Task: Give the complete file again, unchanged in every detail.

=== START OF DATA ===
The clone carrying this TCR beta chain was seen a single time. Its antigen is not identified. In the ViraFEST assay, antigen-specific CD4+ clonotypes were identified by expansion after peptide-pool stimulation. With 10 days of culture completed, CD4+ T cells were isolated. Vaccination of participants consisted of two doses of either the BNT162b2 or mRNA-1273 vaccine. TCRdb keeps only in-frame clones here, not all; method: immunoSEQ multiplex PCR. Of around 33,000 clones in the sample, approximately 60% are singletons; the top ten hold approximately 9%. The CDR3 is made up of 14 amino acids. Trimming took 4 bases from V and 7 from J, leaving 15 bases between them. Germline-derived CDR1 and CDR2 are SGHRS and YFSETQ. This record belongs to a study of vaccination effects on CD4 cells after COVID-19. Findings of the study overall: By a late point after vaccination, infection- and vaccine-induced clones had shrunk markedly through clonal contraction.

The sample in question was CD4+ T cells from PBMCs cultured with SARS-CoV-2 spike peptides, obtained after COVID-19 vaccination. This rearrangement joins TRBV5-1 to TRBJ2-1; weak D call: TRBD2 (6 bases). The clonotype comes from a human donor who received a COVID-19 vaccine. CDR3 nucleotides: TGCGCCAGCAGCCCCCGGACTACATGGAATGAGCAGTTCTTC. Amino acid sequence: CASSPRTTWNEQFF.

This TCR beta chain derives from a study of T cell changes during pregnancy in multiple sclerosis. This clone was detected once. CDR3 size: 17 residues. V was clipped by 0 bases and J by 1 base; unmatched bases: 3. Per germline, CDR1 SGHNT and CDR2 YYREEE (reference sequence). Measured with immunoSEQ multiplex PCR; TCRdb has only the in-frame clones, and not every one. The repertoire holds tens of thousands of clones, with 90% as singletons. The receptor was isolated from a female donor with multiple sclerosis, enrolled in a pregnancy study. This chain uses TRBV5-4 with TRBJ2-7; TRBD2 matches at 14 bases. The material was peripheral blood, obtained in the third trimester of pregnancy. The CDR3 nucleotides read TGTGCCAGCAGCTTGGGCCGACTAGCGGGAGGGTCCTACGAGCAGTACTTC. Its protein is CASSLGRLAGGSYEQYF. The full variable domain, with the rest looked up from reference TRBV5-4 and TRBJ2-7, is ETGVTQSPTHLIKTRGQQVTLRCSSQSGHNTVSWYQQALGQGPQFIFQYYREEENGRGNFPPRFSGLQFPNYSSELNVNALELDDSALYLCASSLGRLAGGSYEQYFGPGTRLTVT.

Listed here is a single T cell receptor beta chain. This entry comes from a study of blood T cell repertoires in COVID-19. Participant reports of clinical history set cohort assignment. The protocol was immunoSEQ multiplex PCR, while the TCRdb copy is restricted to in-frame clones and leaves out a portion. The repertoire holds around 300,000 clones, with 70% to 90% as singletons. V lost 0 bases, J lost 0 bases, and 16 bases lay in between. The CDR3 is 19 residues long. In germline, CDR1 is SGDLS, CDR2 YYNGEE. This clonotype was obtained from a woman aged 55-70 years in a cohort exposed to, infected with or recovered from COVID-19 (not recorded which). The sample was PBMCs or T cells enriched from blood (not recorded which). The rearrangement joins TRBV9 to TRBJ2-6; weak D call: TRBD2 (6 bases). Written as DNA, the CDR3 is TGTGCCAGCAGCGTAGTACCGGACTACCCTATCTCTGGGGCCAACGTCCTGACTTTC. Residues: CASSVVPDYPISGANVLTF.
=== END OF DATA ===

The clone carrying this TCR beta chain was seen a single time. Its antigen is not identified. In the ViraFEST assay, antigen-specific CD4+ clonotypes were identified by expansion after peptide-pool stimulation. With 10 days of culture completed, CD4+ T cells were isolated. Vaccination of participants consisted of two doses of either the BNT162b2 or mRNA-1273 vaccine. TCRdb keeps only in-frame clones here, not all; method: immunoSEQ multiplex PCR. Of around 33,000 clones in the sample, approximately 60% are singletons; the top ten hold approximately 9%. The CDR3 is made up of 14 amino acids. Trimming took 4 bases from V and 7 from J, leaving 15 bases between them. Germline-derived CDR1 and CDR2 are SGHRS and YFSETQ. This record belongs to a study of vaccination effects on CD4 cells after COVID-19. Findings of the study overall: By a late point after vaccination, infection- and vaccine-induced clones had shrunk markedly through clonal contraction.

The sample in question was CD4+ T cells from PBMCs cultured with SARS-CoV-2 spike peptides, obtained after COVID-19 vaccination. This rearrangement joins TRBV5-1 to TRBJ2-1; weak D call: TRBD2 (6 bases). The clonotype comes from a human donor who received a COVID-19 vaccine. CDR3 nucleotides: TGCGCCAGCAGCCCCCGGACTACATGGAATGAGCAGTTCTTC. Amino acid sequence: CASSPRTTWNEQFF.

This TCR beta chain derives from a study of T cell changes during pregnancy in multiple sclerosis. This clone was detected once. CDR3 size: 17 residues. V was clipped by 0 bases and J by 1 base; unmatched bases: 3. Per germline, CDR1 SGHNT and CDR2 YYREEE (reference sequence). Measured with immunoSEQ multiplex PCR; TCRdb has only the in-frame clones, and not every one. The repertoire holds tens of thousands of clones, with 90% as singletons. The receptor was isolated from a female donor with multiple sclerosis, enrolled in a pregnancy study. This chain uses TRBV5-4 with TRBJ2-7; TRBD2 matches at 14 bases. The material was peripheral blood, obtained in the third trimester of pregnancy. The CDR3 nucleotides read TGTGCCAGCAGCTTGGGCCGACTAGCGGGAGGGTCCTACGAGCAGTACTTC. Its protein is CASSLGRLAGGSYEQYF. The full variable domain, with the rest looked up from reference TRBV5-4 and TRBJ2-7, is ETGVTQSPTHLIKTRGQQVTLRCSSQSGHNTVSWYQQALGQGPQFIFQYYREEENGRGNFPPRFSGLQFPNYSSELNVNALELDDSALYLCASSLGRLAGGSYEQYFGPGTRLTVT.

Listed here is a single T cell receptor beta chain. This entry comes from a study of blood T cell repertoires in COVID-19. Participant reports of clinical history set cohort assignment. The protocol was immunoSEQ multiplex PCR, while the TCRdb copy is restricted to in-frame clones and leaves out a portion. The repertoire holds around 300,000 clones, with 70% to 90% as singletons. V lost 0 bases, J lost 0 bases, and 16 bases lay in between. The CDR3 is 19 residues long. In germline, CDR1 is SGDLS, CDR2 YYNGEE. This clonotype was obtained from a woman aged 55-70 years in a cohort exposed to, infected with or recovered from COVID-19 (not recorded which). The sample was PBMCs or T cells enriched from blood (not recorded which). The rearrangement joins TRBV9 to TRBJ2-6; weak D call: TRBD2 (6 bases). Written as DNA, the CDR3 is TGTGCCAGCAGCGTAGTACCGGACTACCCTATCTCTGGGGCCAACGTCCTGACTTTC. Residues: CASSVVPDYPISGANVLTF.